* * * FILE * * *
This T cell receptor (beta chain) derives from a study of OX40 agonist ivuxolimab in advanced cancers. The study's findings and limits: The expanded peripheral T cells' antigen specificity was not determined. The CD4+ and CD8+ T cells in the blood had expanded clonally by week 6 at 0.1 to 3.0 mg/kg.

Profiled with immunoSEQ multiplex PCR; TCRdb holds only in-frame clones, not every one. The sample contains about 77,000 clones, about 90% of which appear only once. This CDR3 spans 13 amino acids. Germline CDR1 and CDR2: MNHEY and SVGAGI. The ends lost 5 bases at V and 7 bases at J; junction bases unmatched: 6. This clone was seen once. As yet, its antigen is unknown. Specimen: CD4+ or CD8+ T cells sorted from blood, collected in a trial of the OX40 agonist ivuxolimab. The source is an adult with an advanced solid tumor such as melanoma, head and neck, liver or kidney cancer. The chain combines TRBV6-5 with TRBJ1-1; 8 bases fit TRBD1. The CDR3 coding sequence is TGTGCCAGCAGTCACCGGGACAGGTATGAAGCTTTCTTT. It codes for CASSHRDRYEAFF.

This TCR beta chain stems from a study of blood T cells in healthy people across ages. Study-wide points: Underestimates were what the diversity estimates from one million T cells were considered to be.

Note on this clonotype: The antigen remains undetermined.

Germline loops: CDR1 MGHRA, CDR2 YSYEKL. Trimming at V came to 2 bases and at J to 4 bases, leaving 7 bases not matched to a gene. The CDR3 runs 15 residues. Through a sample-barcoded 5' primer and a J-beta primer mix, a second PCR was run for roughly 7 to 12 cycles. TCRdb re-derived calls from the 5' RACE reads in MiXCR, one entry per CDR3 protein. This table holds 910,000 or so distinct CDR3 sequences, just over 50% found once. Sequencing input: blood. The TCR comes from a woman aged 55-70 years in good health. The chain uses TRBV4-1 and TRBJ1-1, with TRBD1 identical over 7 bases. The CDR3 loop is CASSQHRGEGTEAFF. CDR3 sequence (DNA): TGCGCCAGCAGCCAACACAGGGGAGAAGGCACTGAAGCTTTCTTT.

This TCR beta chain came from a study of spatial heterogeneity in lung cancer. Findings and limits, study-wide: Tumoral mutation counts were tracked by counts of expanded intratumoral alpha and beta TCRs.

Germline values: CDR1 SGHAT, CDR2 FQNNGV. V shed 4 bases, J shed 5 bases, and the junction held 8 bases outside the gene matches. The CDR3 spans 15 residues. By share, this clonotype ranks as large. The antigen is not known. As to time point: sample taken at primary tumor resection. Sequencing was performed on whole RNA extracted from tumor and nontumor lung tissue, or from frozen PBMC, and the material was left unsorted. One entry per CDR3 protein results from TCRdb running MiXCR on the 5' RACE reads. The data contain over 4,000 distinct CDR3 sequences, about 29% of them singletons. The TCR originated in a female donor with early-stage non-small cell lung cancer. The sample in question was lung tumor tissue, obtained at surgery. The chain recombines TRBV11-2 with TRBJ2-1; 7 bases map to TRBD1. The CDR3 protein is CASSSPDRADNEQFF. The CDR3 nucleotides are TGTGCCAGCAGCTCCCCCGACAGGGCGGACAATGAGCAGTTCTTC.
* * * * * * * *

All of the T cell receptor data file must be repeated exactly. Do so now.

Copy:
This T cell receptor (beta chain) derives from a study of OX40 agonist ivuxolimab in advanced cancers. The study's findings and limits: The expanded peripheral T cells' antigen specificity was not determined. The CD4+ and CD8+ T cells in the blood had expanded clonally by week 6 at 0.1 to 3.0 mg/kg.

Profiled with immunoSEQ multiplex PCR; TCRdb holds only in-frame clones, not every one. The sample contains about 77,000 clones, about 90% of which appear only once. This CDR3 spans 13 amino acids. Germline CDR1 and CDR2: MNHEY and SVGAGI. The ends lost 5 bases at V and 7 bases at J; junction bases unmatched: 6. This clone was seen once. As yet, its antigen is unknown. Specimen: CD4+ or CD8+ T cells sorted from blood, collected in a trial of the OX40 agonist ivuxolimab. The source is an adult with an advanced solid tumor such as melanoma, head and neck, liver or kidney cancer. The chain combines TRBV6-5 with TRBJ1-1; 8 bases fit TRBD1. The CDR3 coding sequence is TGTGCCAGCAGTCACCGGGACAGGTATGAAGCTTTCTTT. It codes for CASSHRDRYEAFF.

This TCR beta chain stems from a study of blood T cells in healthy people across ages. Study-wide points: Underestimates were what the diversity estimates from one million T cells were considered to be.

Note on this clonotype: The antigen remains undetermined.

Germline loops: CDR1 MGHRA, CDR2 YSYEKL. Trimming at V came to 2 bases and at J to 4 bases, leaving 7 bases not matched to a gene. The CDR3 runs 15 residues. Through a sample-barcoded 5' primer and a J-beta primer mix, a second PCR was run for roughly 7 to 12 cycles. TCRdb re-derived calls from the 5' RACE reads in MiXCR, one entry per CDR3 protein. This table holds 910,000 or so distinct CDR3 sequences, just over 50% found once. Sequencing input: blood. The TCR comes from a woman aged 55-70 years in good health. The chain uses TRBV4-1 and TRBJ1-1, with TRBD1 identical over 7 bases. The CDR3 loop is CASSQHRGEGTEAFF. CDR3 sequence (DNA): TGCGCCAGCAGCCAACACAGGGGAGAAGGCACTGAAGCTTTCTTT.

This TCR beta chain came from a study of spatial heterogeneity in lung cancer. Findings and limits, study-wide: Tumoral mutation counts were tracked by counts of expanded intratumoral alpha and beta TCRs.

Germline values: CDR1 SGHAT, CDR2 FQNNGV. V shed 4 bases, J shed 5 bases, and the junction held 8 bases outside the gene matches. The CDR3 spans 15 residues. By share, this clonotype ranks as large. The antigen is not known. As to time point: sample taken at primary tumor resection. Sequencing was performed on whole RNA extracted from tumor and nontumor lung tissue, or from frozen PBMC, and the material was left unsorted. One entry per CDR3 protein results from TCRdb running MiXCR on the 5' RACE reads. The data contain over 4,000 distinct CDR3 sequences, about 29% of them singletons. The TCR originated in a female donor with early-stage non-small cell lung cancer. The sample in question was lung tumor tissue, obtained at surgery. The chain recombines TRBV11-2 with TRBJ2-1; 7 bases map to TRBD1. The CDR3 protein is CASSSPDRADNEQFF. The CDR3 nucleotides are TGTGCCAGCAGCTCCCCCGACAGGGCGGACAATGAGCAGTTCTTC.